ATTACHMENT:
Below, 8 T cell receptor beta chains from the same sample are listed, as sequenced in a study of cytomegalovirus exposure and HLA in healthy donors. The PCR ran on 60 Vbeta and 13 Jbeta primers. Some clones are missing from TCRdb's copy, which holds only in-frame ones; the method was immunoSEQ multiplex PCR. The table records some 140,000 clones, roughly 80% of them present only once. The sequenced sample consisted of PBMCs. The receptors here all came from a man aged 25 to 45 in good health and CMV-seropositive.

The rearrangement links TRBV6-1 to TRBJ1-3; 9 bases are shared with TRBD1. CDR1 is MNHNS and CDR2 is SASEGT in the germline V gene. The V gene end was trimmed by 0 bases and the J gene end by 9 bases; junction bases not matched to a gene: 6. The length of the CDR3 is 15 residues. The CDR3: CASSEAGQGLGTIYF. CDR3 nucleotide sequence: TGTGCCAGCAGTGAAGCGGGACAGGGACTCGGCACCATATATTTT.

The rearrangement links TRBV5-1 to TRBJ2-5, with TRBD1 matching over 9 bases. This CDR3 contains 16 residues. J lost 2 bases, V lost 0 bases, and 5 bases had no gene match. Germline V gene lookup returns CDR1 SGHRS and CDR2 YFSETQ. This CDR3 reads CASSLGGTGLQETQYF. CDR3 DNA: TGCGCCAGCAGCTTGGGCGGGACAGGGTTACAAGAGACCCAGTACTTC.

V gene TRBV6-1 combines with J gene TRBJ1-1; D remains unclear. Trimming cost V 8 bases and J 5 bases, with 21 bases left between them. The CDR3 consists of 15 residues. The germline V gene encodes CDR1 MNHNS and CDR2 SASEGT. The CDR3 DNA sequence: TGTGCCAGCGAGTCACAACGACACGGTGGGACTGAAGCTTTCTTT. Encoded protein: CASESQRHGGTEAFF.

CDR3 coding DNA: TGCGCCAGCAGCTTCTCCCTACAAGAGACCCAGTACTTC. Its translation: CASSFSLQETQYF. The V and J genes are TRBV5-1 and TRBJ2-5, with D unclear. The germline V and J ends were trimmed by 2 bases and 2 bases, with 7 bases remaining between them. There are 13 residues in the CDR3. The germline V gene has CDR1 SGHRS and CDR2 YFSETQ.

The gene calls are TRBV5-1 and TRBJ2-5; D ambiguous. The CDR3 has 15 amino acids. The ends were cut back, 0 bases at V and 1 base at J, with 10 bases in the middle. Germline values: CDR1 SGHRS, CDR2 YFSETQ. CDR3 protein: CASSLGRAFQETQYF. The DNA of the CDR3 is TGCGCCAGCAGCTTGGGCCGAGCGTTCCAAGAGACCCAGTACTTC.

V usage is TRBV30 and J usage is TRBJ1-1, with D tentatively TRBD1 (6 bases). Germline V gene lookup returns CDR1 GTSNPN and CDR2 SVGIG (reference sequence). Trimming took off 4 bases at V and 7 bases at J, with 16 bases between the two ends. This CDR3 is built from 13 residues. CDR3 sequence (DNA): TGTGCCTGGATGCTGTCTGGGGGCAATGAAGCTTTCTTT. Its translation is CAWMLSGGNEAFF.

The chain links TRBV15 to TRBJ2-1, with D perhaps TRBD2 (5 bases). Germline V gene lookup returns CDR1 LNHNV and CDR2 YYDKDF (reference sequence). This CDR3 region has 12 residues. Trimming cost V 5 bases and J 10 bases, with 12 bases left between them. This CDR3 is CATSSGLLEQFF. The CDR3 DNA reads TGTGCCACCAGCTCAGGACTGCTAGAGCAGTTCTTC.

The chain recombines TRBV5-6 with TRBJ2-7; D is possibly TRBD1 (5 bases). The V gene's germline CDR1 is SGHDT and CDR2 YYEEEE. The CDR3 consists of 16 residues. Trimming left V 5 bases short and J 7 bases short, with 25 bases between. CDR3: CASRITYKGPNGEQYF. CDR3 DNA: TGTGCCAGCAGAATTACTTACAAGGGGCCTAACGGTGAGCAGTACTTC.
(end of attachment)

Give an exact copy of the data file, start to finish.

Below, 8 T cell receptor beta chains from the same sample are listed, as sequenced in a study of cytomegalovirus exposure and HLA in healthy donors. The PCR ran on 60 Vbeta and 13 Jbeta primers. Some clones are missing from TCRdb's copy, which holds only in-frame ones; the method was immunoSEQ multiplex PCR. The table records some 140,000 clones, roughly 80% of them present only once. The sequenced sample consisted of PBMCs. The receptors here all came from a man aged 25 to 45 in good health and CMV-seropositive.

The rearrangement links TRBV6-1 to TRBJ1-3; 9 bases are shared with TRBD1. CDR1 is MNHNS and CDR2 is SASEGT in the germline V gene. The V gene end was trimmed by 0 bases and the J gene end by 9 bases; junction bases not matched to a gene: 6. The length of the CDR3 is 15 residues. The CDR3: CASSEAGQGLGTIYF. CDR3 nucleotide sequence: TGTGCCAGCAGTGAAGCGGGACAGGGACTCGGCACCATATATTTT.

The rearrangement links TRBV5-1 to TRBJ2-5, with TRBD1 matching over 9 bases. This CDR3 contains 16 residues. J lost 2 bases, V lost 0 bases, and 5 bases had no gene match. Germline V gene lookup returns CDR1 SGHRS and CDR2 YFSETQ. This CDR3 reads CASSLGGTGLQETQYF. CDR3 DNA: TGCGCCAGCAGCTTGGGCGGGACAGGGTTACAAGAGACCCAGTACTTC.

V gene TRBV6-1 combines with J gene TRBJ1-1; D remains unclear. Trimming cost V 8 bases and J 5 bases, with 21 bases left between them. The CDR3 consists of 15 residues. The germline V gene encodes CDR1 MNHNS and CDR2 SASEGT. The CDR3 DNA sequence: TGTGCCAGCGAGTCACAACGACACGGTGGGACTGAAGCTTTCTTT. Encoded protein: CASESQRHGGTEAFF.

CDR3 coding DNA: TGCGCCAGCAGCTTCTCCCTACAAGAGACCCAGTACTTC. Its translation: CASSFSLQETQYF. The V and J genes are TRBV5-1 and TRBJ2-5, with D unclear. The germline V and J ends were trimmed by 2 bases and 2 bases, with 7 bases remaining between them. There are 13 residues in the CDR3. The germline V gene has CDR1 SGHRS and CDR2 YFSETQ.

The gene calls are TRBV5-1 and TRBJ2-5; D ambiguous. The CDR3 has 15 amino acids. The ends were cut back, 0 bases at V and 1 base at J, with 10 bases in the middle. Germline values: CDR1 SGHRS, CDR2 YFSETQ. CDR3 protein: CASSLGRAFQETQYF. The DNA of the CDR3 is TGCGCCAGCAGCTTGGGCCGAGCGTTCCAAGAGACCCAGTACTTC.

V usage is TRBV30 and J usage is TRBJ1-1, with D tentatively TRBD1 (6 bases). Germline V gene lookup returns CDR1 GTSNPN and CDR2 SVGIG (reference sequence). Trimming took off 4 bases at V and 7 bases at J, with 16 bases between the two ends. This CDR3 is built from 13 residues. CDR3 sequence (DNA): TGTGCCTGGATGCTGTCTGGGGGCAATGAAGCTTTCTTT. Its translation is CAWMLSGGNEAFF.

The chain links TRBV15 to TRBJ2-1, with D perhaps TRBD2 (5 bases). Germline V gene lookup returns CDR1 LNHNV and CDR2 YYDKDF (reference sequence). This CDR3 region has 12 residues. Trimming cost V 5 bases and J 10 bases, with 12 bases left between them. This CDR3 is CATSSGLLEQFF. The CDR3 DNA reads TGTGCCACCAGCTCAGGACTGCTAGAGCAGTTCTTC.

The chain recombines TRBV5-6 with TRBJ2-7; D is possibly TRBD1 (5 bases). The V gene's germline CDR1 is SGHDT and CDR2 YYEEEE. The CDR3 consists of 16 residues. Trimming left V 5 bases short and J 7 bases short, with 25 bases between. CDR3: CASRITYKGPNGEQYF. CDR3 DNA: TGTGCCAGCAGAATTACTTACAAGGGGCCTAACGGTGAGCAGTACTTC.